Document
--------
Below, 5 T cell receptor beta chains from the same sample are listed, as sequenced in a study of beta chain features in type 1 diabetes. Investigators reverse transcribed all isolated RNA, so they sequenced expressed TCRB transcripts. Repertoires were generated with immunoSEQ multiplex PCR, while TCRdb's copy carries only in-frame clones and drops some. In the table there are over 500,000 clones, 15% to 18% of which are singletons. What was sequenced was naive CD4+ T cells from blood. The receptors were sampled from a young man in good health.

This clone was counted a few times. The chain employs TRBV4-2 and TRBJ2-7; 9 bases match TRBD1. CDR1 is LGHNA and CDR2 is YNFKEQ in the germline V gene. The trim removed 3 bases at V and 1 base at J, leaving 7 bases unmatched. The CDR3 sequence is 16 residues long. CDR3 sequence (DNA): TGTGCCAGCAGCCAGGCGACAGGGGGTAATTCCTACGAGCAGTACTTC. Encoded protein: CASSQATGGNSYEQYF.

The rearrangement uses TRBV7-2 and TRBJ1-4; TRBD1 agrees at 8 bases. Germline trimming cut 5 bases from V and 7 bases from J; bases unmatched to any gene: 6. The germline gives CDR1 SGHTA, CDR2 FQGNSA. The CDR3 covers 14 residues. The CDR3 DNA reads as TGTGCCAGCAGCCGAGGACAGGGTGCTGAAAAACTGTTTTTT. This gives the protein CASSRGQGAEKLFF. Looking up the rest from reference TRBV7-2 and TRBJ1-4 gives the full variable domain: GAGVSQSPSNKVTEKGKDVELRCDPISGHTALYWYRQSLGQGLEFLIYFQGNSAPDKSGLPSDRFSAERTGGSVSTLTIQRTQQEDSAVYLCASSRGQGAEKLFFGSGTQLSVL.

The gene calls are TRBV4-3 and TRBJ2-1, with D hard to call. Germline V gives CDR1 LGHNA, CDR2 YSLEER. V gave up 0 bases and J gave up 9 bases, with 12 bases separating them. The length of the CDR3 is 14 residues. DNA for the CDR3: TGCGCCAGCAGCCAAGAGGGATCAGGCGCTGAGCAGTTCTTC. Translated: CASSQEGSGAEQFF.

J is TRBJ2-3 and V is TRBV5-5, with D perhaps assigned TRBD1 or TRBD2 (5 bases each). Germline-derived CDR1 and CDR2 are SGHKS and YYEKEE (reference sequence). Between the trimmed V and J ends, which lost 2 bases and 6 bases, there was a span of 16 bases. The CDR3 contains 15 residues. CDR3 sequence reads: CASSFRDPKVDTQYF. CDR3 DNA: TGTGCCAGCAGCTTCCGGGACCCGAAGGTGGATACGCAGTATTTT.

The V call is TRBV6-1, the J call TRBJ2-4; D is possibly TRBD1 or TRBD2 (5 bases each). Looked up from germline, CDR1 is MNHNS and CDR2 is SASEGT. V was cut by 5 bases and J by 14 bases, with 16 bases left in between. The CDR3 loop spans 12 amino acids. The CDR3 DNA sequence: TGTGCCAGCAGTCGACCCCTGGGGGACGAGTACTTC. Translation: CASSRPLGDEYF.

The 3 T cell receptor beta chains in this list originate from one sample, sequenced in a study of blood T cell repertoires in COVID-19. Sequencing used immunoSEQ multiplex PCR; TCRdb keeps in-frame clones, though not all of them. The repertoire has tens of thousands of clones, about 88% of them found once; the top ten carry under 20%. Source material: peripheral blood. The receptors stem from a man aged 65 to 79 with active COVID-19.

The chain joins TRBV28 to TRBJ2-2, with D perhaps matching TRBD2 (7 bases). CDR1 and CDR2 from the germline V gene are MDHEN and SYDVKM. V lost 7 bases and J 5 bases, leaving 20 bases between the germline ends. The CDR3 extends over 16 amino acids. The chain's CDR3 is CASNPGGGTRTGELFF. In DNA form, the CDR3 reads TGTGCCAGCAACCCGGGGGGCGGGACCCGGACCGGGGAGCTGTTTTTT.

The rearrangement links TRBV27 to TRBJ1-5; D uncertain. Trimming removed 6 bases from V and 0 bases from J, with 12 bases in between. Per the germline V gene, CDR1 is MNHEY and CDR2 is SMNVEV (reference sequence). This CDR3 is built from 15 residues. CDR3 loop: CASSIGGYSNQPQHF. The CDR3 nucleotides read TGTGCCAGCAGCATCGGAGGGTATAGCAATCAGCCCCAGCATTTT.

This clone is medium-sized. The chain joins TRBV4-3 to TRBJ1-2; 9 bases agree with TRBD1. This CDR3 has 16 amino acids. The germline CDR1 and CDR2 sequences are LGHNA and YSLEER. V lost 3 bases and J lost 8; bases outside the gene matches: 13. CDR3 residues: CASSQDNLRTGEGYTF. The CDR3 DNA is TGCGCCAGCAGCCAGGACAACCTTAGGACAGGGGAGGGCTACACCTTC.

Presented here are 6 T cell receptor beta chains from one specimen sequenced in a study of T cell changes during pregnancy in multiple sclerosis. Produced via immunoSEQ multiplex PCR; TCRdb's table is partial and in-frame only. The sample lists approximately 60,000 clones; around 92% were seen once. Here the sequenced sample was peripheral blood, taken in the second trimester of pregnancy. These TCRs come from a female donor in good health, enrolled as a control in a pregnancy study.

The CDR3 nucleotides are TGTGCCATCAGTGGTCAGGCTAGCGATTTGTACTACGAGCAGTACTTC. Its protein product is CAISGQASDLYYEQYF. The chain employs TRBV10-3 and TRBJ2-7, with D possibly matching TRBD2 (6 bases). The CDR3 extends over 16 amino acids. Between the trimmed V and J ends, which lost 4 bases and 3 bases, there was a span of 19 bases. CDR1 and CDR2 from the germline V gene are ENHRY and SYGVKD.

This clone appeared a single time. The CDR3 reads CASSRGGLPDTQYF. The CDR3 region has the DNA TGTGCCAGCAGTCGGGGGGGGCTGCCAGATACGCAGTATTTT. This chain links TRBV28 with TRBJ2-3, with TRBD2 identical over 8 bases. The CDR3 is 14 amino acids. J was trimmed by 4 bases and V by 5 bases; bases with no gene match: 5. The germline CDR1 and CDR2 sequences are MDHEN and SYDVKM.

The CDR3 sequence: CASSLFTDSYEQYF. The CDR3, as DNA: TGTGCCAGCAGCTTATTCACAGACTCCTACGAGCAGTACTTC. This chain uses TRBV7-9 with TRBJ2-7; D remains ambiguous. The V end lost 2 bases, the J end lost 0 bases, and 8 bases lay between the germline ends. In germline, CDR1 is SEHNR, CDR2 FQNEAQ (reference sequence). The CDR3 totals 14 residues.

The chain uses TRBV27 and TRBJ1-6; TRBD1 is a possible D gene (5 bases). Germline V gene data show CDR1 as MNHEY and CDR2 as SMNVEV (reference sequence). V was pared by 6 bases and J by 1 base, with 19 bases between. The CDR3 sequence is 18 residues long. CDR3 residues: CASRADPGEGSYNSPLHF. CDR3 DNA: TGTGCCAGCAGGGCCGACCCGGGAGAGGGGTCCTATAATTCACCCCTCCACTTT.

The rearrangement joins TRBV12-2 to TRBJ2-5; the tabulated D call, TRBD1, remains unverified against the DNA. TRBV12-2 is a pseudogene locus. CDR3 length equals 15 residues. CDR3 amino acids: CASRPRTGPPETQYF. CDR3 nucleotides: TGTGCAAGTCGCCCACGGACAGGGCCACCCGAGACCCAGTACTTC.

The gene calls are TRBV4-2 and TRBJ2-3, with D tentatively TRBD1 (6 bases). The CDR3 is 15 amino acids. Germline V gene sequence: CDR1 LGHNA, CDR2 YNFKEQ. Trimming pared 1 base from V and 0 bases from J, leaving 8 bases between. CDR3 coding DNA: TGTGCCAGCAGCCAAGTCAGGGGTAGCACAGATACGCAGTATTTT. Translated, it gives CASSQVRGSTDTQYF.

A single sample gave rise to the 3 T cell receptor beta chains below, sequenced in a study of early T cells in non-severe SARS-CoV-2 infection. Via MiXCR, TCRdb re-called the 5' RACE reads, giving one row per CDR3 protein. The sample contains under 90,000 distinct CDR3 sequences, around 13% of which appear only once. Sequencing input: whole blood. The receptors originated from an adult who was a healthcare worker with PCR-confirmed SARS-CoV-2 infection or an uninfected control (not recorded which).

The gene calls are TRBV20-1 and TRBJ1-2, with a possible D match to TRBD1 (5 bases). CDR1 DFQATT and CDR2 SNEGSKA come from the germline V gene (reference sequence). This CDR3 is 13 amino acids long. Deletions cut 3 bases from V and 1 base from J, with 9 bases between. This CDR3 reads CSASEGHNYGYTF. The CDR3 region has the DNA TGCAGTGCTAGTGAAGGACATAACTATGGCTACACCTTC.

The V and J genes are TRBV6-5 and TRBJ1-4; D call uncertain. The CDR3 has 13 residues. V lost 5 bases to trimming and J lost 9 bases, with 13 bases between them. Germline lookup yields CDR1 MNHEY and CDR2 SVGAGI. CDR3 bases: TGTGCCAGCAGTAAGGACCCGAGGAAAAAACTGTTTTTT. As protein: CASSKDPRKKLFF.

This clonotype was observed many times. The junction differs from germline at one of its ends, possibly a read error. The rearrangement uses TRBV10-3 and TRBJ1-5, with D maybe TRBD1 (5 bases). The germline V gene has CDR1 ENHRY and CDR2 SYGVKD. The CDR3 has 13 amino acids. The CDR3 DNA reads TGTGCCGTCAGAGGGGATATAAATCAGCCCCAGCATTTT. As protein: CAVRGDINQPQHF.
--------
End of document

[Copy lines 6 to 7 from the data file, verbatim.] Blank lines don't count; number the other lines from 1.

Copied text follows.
The V call is TRBV6-1, the J call TRBJ2-4; D is possibly TRBD1 or TRBD2 (5 bases each). Looked up from germline, CDR1 is MNHNS and CDR2 is SASEGT. V was cut by 5 bases and J by 14 bases, with 16 bases left in between. The CDR3 loop spans 12 amino acids. The CDR3 DNA sequence: TGTGCCAGCAGTCGACCCCTGGGGGACGAGTACTTC. Translation: CASSRPLGDEYF.

The 3 T cell receptor beta chains in this list originate from one sample, sequenced in a study of blood T cell repertoires in COVID-19. Sequencing used immunoSEQ multiplex PCR; TCRdb keeps in-frame clones, though not all of them. The repertoire has tens of thousands of clones, about 88% of them found once; the top ten carry under 20%. Source material: peripheral blood. The receptors stem from a man aged 65 to 79 with active COVID-19.